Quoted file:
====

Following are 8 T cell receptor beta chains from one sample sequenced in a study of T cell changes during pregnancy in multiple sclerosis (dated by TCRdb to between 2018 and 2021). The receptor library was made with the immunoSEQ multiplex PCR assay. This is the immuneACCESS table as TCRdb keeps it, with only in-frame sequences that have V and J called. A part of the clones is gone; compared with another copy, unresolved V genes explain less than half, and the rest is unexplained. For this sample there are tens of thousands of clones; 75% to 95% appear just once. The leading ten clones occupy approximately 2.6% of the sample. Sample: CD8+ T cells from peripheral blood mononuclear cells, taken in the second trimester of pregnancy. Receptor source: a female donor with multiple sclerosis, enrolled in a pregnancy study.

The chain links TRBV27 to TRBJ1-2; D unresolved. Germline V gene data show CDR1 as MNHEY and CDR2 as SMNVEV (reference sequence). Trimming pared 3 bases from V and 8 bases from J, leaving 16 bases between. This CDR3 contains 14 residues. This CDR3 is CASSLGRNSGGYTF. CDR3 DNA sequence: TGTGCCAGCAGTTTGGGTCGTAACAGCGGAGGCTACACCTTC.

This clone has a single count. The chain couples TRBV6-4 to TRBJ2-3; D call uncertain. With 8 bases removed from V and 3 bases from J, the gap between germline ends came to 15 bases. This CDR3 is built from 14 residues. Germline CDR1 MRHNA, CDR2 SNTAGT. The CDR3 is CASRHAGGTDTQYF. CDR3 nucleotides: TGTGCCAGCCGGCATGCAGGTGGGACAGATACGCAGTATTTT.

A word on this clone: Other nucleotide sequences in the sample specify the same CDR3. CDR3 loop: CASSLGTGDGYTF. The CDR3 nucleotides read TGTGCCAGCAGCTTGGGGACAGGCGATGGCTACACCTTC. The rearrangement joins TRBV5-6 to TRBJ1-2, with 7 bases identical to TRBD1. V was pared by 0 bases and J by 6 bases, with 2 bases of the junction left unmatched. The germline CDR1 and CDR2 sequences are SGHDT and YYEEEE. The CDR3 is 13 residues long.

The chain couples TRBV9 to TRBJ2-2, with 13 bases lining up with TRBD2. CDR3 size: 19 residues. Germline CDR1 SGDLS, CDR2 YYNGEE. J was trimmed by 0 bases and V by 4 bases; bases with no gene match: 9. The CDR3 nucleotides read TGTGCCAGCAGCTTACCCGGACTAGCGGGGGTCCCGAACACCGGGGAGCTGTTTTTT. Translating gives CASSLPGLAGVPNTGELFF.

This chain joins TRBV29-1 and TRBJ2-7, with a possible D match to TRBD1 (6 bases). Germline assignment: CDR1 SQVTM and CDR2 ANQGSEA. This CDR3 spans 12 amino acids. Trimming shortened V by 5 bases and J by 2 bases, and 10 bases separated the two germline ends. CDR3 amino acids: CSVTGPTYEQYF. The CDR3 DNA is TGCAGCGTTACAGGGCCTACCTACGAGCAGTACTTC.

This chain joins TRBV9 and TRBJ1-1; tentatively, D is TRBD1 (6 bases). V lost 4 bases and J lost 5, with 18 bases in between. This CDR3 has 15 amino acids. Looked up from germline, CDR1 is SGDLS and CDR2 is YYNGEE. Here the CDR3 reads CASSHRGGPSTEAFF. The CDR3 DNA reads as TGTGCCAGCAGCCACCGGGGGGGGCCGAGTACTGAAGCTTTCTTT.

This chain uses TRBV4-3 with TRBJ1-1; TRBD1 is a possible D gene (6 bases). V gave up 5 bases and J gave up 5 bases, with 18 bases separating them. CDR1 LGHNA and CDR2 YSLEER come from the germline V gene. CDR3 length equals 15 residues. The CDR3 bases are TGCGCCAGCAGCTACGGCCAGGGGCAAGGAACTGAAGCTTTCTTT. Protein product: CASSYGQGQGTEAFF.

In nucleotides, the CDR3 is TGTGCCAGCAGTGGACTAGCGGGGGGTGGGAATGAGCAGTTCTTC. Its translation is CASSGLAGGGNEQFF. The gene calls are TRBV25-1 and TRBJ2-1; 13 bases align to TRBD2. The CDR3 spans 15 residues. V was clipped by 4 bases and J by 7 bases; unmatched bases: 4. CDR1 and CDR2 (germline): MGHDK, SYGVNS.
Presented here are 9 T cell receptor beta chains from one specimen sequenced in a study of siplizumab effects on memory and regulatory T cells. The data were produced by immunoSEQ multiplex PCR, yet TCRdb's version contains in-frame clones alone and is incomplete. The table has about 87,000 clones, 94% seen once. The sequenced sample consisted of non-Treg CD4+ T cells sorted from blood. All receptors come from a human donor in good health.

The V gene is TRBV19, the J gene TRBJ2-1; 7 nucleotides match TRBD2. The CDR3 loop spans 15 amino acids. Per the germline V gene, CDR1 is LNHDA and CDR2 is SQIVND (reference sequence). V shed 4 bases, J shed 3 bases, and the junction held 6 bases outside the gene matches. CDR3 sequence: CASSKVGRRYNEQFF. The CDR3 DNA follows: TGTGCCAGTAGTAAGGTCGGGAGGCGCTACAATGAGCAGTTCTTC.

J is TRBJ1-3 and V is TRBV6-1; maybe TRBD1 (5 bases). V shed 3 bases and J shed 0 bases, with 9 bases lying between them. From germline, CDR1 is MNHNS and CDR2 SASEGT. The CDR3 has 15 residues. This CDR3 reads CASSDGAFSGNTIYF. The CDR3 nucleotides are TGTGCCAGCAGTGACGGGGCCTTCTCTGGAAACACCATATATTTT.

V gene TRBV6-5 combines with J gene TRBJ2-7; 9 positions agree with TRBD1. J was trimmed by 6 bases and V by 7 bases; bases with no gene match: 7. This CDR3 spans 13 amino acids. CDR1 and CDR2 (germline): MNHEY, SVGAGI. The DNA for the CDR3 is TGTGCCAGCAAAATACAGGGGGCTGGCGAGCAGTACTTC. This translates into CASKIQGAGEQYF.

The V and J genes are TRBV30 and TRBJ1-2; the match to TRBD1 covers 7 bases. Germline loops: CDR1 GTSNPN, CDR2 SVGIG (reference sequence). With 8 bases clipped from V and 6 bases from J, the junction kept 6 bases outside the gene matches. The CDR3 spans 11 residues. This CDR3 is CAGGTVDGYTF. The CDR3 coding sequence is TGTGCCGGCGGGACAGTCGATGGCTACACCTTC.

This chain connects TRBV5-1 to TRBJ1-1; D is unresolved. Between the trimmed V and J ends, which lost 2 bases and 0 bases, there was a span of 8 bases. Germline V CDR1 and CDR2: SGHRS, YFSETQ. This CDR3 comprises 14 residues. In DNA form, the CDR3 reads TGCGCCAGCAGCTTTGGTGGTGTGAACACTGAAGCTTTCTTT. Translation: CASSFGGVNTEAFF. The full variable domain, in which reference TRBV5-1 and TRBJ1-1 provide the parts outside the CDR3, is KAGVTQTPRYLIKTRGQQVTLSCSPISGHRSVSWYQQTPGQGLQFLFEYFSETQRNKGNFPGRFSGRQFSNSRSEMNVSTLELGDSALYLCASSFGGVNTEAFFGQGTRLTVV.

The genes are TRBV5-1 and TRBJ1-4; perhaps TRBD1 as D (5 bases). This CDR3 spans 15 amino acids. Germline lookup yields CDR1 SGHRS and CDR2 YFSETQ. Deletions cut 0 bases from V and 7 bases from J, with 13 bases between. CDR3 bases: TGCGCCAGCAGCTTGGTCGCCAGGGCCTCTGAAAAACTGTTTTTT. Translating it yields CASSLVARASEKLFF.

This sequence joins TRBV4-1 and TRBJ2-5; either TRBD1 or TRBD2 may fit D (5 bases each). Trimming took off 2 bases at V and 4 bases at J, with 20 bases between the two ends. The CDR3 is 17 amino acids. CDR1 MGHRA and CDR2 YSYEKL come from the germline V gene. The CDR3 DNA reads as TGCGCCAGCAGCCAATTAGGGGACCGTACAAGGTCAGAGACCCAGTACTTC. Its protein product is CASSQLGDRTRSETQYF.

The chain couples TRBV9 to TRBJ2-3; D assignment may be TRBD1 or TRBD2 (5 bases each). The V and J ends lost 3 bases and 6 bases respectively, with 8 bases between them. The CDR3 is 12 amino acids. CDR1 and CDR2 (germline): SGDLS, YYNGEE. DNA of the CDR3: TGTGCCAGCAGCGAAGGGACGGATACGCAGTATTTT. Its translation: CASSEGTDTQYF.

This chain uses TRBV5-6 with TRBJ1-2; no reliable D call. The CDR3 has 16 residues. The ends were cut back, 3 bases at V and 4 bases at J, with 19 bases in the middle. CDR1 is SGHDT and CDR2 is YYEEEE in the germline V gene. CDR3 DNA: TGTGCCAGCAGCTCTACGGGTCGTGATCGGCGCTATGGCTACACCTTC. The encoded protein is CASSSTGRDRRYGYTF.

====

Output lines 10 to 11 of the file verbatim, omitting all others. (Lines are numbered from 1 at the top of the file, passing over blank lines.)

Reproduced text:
Presented here are 9 T cell receptor beta chains from one specimen sequenced in a study of siplizumab effects on memory and regulatory T cells. The data were produced by immunoSEQ multiplex PCR, yet TCRdb's version contains in-frame clones alone and is incomplete. The table has about 87,000 clones, 94% seen once. The sequenced sample consisted of non-Treg CD4+ T cells sorted from blood. All receptors come from a human donor in good health.

The V gene is TRBV19, the J gene TRBJ2-1; 7 nucleotides match TRBD2. The CDR3 loop spans 15 amino acids. Per the germline V gene, CDR1 is LNHDA and CDR2 is SQIVND (reference sequence). V shed 4 bases, J shed 3 bases, and the junction held 6 bases outside the gene matches. CDR3 sequence: CASSKVGRRYNEQFF. The CDR3 DNA follows: TGTGCCAGTAGTAAGGTCGGGAGGCGCTACAATGAGCAGTTCTTC.